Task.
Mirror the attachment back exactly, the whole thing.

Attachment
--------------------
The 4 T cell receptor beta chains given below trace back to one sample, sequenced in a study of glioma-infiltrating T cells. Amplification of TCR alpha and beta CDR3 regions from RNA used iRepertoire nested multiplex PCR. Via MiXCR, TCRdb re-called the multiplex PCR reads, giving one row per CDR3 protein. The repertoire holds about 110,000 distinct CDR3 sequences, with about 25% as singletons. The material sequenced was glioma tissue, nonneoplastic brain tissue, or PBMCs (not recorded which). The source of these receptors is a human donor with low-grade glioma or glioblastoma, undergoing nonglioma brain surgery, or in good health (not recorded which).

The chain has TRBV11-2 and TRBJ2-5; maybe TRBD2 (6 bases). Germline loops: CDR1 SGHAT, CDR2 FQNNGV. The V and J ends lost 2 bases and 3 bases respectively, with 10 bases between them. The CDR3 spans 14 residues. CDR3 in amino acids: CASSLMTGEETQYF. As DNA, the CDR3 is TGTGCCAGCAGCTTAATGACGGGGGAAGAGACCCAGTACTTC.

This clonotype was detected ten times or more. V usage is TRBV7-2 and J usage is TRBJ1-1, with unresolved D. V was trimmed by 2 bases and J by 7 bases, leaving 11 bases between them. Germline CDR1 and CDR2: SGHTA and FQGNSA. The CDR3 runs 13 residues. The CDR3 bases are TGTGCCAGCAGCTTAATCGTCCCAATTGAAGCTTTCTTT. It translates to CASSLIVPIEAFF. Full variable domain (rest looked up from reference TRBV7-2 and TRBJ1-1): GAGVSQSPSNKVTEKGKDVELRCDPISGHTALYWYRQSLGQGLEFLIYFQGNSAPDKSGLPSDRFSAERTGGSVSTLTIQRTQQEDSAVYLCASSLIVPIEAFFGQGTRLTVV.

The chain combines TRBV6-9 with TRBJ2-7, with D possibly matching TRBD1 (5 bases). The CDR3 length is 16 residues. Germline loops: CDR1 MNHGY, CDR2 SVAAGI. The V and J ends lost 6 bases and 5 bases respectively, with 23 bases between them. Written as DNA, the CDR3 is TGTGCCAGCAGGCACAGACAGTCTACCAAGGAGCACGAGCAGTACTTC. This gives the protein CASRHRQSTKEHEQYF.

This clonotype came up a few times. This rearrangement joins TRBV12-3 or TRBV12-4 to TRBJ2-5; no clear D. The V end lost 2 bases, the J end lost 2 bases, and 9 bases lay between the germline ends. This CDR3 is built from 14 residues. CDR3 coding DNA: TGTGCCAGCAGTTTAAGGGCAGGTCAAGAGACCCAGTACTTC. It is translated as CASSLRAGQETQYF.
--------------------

The 4 T cell receptor beta chains given below trace back to one sample, sequenced in a study of glioma-infiltrating T cells. Amplification of TCR alpha and beta CDR3 regions from RNA used iRepertoire nested multiplex PCR. Via MiXCR, TCRdb re-called the multiplex PCR reads, giving one row per CDR3 protein. The repertoire holds about 110,000 distinct CDR3 sequences, with about 25% as singletons. The material sequenced was glioma tissue, nonneoplastic brain tissue, or PBMCs (not recorded which). The source of these receptors is a human donor with low-grade glioma or glioblastoma, undergoing nonglioma brain surgery, or in good health (not recorded which).

The chain has TRBV11-2 and TRBJ2-5; maybe TRBD2 (6 bases). Germline loops: CDR1 SGHAT, CDR2 FQNNGV. The V and J ends lost 2 bases and 3 bases respectively, with 10 bases between them. The CDR3 spans 14 residues. CDR3 in amino acids: CASSLMTGEETQYF. As DNA, the CDR3 is TGTGCCAGCAGCTTAATGACGGGGGAAGAGACCCAGTACTTC.

This clonotype was detected ten times or more. V usage is TRBV7-2 and J usage is TRBJ1-1, with unresolved D. V was trimmed by 2 bases and J by 7 bases, leaving 11 bases between them. Germline CDR1 and CDR2: SGHTA and FQGNSA. The CDR3 runs 13 residues. The CDR3 bases are TGTGCCAGCAGCTTAATCGTCCCAATTGAAGCTTTCTTT. It translates to CASSLIVPIEAFF. Full variable domain (rest looked up from reference TRBV7-2 and TRBJ1-1): GAGVSQSPSNKVTEKGKDVELRCDPISGHTALYWYRQSLGQGLEFLIYFQGNSAPDKSGLPSDRFSAERTGGSVSTLTIQRTQQEDSAVYLCASSLIVPIEAFFGQGTRLTVV.

The chain combines TRBV6-9 with TRBJ2-7, with D possibly matching TRBD1 (5 bases). The CDR3 length is 16 residues. Germline loops: CDR1 MNHGY, CDR2 SVAAGI. The V and J ends lost 6 bases and 5 bases respectively, with 23 bases between them. Written as DNA, the CDR3 is TGTGCCAGCAGGCACAGACAGTCTACCAAGGAGCACGAGCAGTACTTC. This gives the protein CASRHRQSTKEHEQYF.

This clonotype came up a few times. This rearrangement joins TRBV12-3 or TRBV12-4 to TRBJ2-5; no clear D. The V end lost 2 bases, the J end lost 2 bases, and 9 bases lay between the germline ends. This CDR3 is built from 14 residues. CDR3 coding DNA: TGTGCCAGCAGTTTAAGGGCAGGTCAAGAGACCCAGTACTTC. It is translated as CASSLRAGQETQYF.